Literature and the Spiny Lizard

Have you ever stepped into a lift in a seemingly empty building and then had immediate regrets in case the thing got stuck between floors?
My wife and I have recently spent eight weeks in a UNESCO City of Literature on the other side of the world. I like to think that if we could take a lift from London down through the world’s crust, right through its core, and out again we would emerge in Dunedin, New Zealand, where two of our daughters live with their families. The alignment is not quite a neat as that but the pretence has some validity.
And Dunedin, this Victorian and Scottish city so far away, was the eighth city in the world to be given the UNESCO designation. The first was Edinburgh, where Dunedin has historic roots. Among other claims to this title, Dunedin is the site of the Otago University Press, which publishes New Zealand’s longest, established literary journal. The lift I actually stepped into, with immediate second thoughts about my safety, was the one that took me upstairs to their offices.
Nothing about the entrance did justice to the prestige of this institution. I had walked up and down the street looking vainly for the entrance before discovering it to the side of a drab modern building on the edge of a car park. The sign saying Otago University Press was inconspicuous; there were no posters or displays of their publications, no reassuring nameplates inside the lift and no one about. I emerged, however, on a deserted corridor and immediately found my way into the publisher’s reception area. Here, at last, was the reassurance needed: shelves displaying their publications, a table laden with publicity material and a bell. I rang it.
It was evidently a quiet afternoon at the OUP. One deadline was comfortably behind them and the next had yet to arrive. The administrator whom I had hoped to meet had popped out. The editor of their literary journal was working at home. But a tall guy, who could have been in the Highlanders rugby squad but who was, in fact, a poet and their marketing and publicity man, came out of his room and welcomed me: Victor Billot. We chatted about London, Dunedin, their literary journal (Landfall), the new poetry collection I am slowly working on and his own books.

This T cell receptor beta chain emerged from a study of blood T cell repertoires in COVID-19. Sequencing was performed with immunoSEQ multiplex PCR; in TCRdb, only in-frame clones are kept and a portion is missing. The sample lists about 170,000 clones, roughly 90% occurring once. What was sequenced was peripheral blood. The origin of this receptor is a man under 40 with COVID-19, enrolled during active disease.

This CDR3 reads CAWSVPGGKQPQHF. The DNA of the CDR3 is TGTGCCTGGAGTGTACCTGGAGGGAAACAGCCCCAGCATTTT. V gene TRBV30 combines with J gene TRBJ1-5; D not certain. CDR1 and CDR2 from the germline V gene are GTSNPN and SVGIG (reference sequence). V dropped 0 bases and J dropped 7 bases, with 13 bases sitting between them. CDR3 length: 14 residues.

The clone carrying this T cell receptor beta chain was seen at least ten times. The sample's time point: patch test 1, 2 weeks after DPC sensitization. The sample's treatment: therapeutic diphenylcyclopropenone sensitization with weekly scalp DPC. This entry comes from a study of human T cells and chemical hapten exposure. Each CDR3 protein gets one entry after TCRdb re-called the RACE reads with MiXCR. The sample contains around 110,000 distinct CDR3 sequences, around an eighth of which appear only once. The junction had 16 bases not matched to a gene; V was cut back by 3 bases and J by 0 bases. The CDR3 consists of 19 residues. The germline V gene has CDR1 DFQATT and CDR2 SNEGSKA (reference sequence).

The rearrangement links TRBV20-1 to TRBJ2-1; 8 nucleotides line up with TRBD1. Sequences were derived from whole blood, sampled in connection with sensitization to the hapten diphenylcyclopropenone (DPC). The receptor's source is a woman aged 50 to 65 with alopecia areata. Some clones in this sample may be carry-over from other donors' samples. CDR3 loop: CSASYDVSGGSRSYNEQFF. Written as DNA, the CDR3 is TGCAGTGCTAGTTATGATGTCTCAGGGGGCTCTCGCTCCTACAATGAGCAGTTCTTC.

Victor Billot has written many poems about his city. Many are regretful or critical – you can sense the underlying ambition he has for his home town – but one poem (Dunedin) begins “Everything is spun from clean lonely air” and concludes:

... look north from Mount Cargill
to the vibrating song of the coast 
and feel your heart grow like a swelling fruit.

The journal that his office publishes has just celebrated its 70th anniversary. It was nearly called Tuatara after a spiny lizard but thankfully the final choice was Landfall. This seems eminently appropriate. New Zealand was colonised twice. The first time was by the Maori: waves of Pacific Islanders in formidable sea-going canoes that were really small ships; later by the Pakeha or Europeans. The founder of the journal, Charles Brasch, was returning to his home country after the second world war – yet another landfall. Maybe there was also a feeling in the air that it was time for literature and the arts to make their own distinctive entry into these islands.

Charles Brasch was a prominent poet in New Zealand but he was equally interested in art and when he died he bequeathed 400 paintings and drawings to the Hocken Collection in Dunedin. Brasch had a vision which would be understood in any ex-colony. He wanted New Zealand to develop its own poetry and literature, and therefore ruled out suggestions that early editions of Landfall should feature prominent British writers like Edith Sitwell; he also encouraged the Hocken Collection to collect contemporary paintings by national artists.

We could see the success of this policy. There’s an exhibition in the Hocken Collection at present which shows the collaboration in the 1940s and ‘50s between writers and artists in New Zealand, encouraged and supported by Brasch. There are cabinets displaying documents and photographs from the early days of Landfall and its founders. And on the walls, art works incorporating poems.

Literature is not usually very evident to the eyes. As you move around Dunedin you might assume that it would be chosen by UNESCO for art: many large-scale murals have been painted on blank elevations of city centre blocks, and bus shelters out into the surrounding hills have been painted with scenes of local life. One of the few visual reminders of literature is the statue of Robert Burns in the central public space, the Octagon.

I discovered another however at the airport, and it was one I particularly liked.
In the departure lounge, a poem has been printed and framed. This is Saddle Hill by David Eggleton who is not only one of the foremost poets in New Zealand at present but also the current editor of Landfall. Saddle Hill is a local landmark – as his poem puts it:

Hill telescoped and named by James Cook,
sailing in the eighteenth century, 
for a horse saddle.

Times change however and, as David Eggleton goes on to observe, this is today:

Hill clambering now a slumped dome,
dug-away, quarried megaphone
trumpeting change, 
over which jets hurtle 
north for the big smoke

The poem is displayed close to a small exhibition on the geology and wildlife of the Otago region and on the history of its settlers, both Maori and Pakeha. The poem feels exactly right just where it is placed.
Not many city airports would give poetry such a place of prominence. It was refreshing to see Saddle Hill on our way out of this UNESCO city and back home to Britain.
Incidentally, that journey required 26 hours of flying time. Pity there’s no lift!

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